Guide to the trematodes (Platyhelminthes) that infect the California horn snail (Cerithideopsis californica: Potamididae: Gastropoda) as first intermediate host

TitleGuide to the trematodes (Platyhelminthes) that infect the California horn snail (Cerithideopsis californica: Potamididae: Gastropoda) as first intermediate host
Publication TypeJournal Article
Year of Publication2019
AuthorsHechinger R.F
Volume4711
Pagination459-494
Date Published2019/12
Type of ArticleArticle
ISBN Number1175-5326
Accession NumberWOS:000503721900003
KeywordsBaja California; biodiversity; Cerithidea californica; digenea; diversity; estuary; heterophyidae; indicators; interspecific interactions; larval trematodes; life-cycle; marine snail; parasites; parasitic castration; parasitic castrators; social-organization; Soldier caste; species richness; Trematoda; zoology
Abstract

The California horn snail, Cerithideopsis californica, lives in estuarine habitats from California (USA) in North America to Piura (Peru) in South America. Throughout this range, the snail serves as first intermediate host for a diverse guild of digenean trematodes. These parasites are used in teaching laboratories, and have been subject to a large amount of taxonomic, biological, evolutionary, and ecological research. Despite the abundance of research on these trematodes, we lack a satisfactory guide to these parasites. This manuscript treats the 19 trematode species that we are currently able to distinguish morphologically. I provide taxonomic affinities, information on second intermediate host use, an identification key focused on cercaria traits, information and a key for regressed infections lacking cercariae, information on early infections, and species accounts. The species accounts present photographs, additional diagnostic information, taxonomic notes, information concerning cryptic species, and connections to relevant literature. The primary aim of this manuscript is to facilitate research on this trematode guild by serving as an identification tool, and by providing background information, including highlighting gaps in our knowledge.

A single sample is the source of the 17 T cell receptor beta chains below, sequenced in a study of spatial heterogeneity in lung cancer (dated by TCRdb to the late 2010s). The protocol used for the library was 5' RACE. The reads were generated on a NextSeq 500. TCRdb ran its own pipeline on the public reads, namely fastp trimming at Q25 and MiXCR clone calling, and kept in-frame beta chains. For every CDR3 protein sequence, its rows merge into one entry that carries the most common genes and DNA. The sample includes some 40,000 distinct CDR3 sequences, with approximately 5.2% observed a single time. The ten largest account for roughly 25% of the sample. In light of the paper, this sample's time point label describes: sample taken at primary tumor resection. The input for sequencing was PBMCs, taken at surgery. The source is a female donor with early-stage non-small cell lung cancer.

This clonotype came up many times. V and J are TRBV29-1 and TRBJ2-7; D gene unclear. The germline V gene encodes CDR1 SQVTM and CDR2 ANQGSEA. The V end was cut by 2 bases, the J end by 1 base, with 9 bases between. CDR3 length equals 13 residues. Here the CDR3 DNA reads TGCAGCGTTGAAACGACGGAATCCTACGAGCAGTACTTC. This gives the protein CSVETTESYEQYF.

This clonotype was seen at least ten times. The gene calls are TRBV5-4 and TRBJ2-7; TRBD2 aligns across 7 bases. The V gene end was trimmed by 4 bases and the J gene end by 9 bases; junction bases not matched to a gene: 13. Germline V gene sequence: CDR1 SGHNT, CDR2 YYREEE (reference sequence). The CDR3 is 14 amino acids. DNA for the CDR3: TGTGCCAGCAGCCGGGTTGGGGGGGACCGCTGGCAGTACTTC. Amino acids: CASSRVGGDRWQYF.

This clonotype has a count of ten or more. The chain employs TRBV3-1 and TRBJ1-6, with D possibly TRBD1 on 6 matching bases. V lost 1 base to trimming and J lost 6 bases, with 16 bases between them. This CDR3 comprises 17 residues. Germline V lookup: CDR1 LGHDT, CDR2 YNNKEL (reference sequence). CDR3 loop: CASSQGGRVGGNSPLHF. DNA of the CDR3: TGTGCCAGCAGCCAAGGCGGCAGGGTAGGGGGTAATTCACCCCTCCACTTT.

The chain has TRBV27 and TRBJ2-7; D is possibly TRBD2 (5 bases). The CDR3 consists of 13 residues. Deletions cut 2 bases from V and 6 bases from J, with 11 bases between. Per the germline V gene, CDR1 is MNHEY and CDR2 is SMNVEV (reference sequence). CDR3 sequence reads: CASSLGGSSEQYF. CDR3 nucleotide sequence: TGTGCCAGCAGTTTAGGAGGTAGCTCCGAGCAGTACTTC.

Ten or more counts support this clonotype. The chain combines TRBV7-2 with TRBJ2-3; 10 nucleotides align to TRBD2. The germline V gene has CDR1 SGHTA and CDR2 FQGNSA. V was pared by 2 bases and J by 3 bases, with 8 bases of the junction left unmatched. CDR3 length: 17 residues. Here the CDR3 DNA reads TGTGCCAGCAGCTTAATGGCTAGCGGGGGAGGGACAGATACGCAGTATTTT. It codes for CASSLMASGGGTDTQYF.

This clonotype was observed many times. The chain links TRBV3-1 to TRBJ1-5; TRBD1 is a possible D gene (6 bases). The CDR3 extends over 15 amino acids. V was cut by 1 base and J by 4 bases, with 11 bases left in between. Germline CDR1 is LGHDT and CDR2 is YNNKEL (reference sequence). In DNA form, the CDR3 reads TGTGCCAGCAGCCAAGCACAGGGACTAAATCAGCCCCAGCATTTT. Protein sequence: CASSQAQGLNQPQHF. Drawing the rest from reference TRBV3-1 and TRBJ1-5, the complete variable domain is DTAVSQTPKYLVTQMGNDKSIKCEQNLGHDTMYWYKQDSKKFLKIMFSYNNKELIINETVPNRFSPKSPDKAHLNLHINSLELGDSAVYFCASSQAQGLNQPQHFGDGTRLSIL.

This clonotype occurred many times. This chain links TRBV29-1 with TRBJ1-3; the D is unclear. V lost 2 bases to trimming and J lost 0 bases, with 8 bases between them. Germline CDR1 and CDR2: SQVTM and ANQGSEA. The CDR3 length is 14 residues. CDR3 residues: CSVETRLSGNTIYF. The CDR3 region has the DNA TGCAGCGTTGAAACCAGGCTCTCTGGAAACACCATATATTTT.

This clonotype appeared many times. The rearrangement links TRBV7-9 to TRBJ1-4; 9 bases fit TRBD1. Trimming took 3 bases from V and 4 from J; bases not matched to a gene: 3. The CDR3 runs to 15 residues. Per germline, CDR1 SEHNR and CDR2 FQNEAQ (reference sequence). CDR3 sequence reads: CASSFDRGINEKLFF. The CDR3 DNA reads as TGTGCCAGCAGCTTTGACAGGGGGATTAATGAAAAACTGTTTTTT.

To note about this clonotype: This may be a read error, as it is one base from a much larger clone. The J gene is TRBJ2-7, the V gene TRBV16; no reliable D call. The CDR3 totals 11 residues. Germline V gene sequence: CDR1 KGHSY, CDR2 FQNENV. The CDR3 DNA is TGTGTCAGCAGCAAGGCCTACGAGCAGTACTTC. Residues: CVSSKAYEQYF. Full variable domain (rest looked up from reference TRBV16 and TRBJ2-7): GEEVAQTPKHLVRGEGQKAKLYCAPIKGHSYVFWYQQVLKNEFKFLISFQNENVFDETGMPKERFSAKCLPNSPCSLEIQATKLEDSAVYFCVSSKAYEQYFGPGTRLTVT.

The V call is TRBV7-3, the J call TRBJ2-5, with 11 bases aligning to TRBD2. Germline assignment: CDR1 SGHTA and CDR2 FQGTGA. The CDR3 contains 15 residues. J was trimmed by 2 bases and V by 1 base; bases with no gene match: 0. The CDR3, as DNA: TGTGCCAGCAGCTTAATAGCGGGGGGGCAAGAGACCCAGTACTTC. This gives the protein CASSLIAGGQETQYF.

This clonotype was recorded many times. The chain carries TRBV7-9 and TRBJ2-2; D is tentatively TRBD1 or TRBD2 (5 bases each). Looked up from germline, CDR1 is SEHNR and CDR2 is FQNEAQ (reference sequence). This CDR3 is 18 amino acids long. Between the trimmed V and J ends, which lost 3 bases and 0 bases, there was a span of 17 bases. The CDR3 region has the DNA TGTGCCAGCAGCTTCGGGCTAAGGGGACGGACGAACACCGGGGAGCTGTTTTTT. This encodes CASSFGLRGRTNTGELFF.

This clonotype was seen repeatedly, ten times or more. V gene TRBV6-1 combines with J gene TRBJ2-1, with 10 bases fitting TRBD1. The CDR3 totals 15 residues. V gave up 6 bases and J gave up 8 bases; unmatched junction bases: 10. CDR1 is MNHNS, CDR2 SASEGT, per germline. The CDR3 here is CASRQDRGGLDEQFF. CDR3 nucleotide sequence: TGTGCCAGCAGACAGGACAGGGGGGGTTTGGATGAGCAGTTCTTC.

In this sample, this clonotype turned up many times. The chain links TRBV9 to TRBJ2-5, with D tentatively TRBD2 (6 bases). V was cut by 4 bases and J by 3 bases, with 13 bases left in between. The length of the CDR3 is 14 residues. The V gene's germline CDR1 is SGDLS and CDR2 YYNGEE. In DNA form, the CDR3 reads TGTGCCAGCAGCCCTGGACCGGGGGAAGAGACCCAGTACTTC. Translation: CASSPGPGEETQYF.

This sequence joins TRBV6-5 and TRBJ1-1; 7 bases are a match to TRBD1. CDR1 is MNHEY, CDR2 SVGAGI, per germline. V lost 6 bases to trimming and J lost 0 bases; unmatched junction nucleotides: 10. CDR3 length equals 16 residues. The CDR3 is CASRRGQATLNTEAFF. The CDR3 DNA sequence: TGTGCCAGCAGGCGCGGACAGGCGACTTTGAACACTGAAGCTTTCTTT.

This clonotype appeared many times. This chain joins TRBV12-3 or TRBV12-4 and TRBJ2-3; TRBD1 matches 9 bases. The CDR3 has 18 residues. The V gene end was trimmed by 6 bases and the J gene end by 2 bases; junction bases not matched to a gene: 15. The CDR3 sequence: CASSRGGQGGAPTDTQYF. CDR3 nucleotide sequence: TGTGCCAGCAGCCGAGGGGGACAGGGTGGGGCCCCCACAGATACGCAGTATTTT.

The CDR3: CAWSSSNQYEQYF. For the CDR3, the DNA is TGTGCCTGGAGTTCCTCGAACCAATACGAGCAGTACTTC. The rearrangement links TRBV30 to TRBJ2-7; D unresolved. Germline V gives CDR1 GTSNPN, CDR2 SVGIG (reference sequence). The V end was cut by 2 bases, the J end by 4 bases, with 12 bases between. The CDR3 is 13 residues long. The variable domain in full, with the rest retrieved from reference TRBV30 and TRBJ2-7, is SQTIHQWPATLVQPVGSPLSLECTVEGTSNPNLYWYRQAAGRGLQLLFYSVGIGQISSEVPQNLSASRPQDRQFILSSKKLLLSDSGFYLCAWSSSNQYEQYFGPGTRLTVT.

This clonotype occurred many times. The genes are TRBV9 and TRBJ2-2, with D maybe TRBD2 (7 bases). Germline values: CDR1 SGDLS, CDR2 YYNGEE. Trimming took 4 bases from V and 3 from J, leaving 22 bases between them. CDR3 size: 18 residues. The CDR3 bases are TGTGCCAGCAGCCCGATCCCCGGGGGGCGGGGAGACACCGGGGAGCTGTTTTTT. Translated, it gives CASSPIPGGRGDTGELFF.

DOI10.11646/zootaxa.4711.3.3
Student Publication: 
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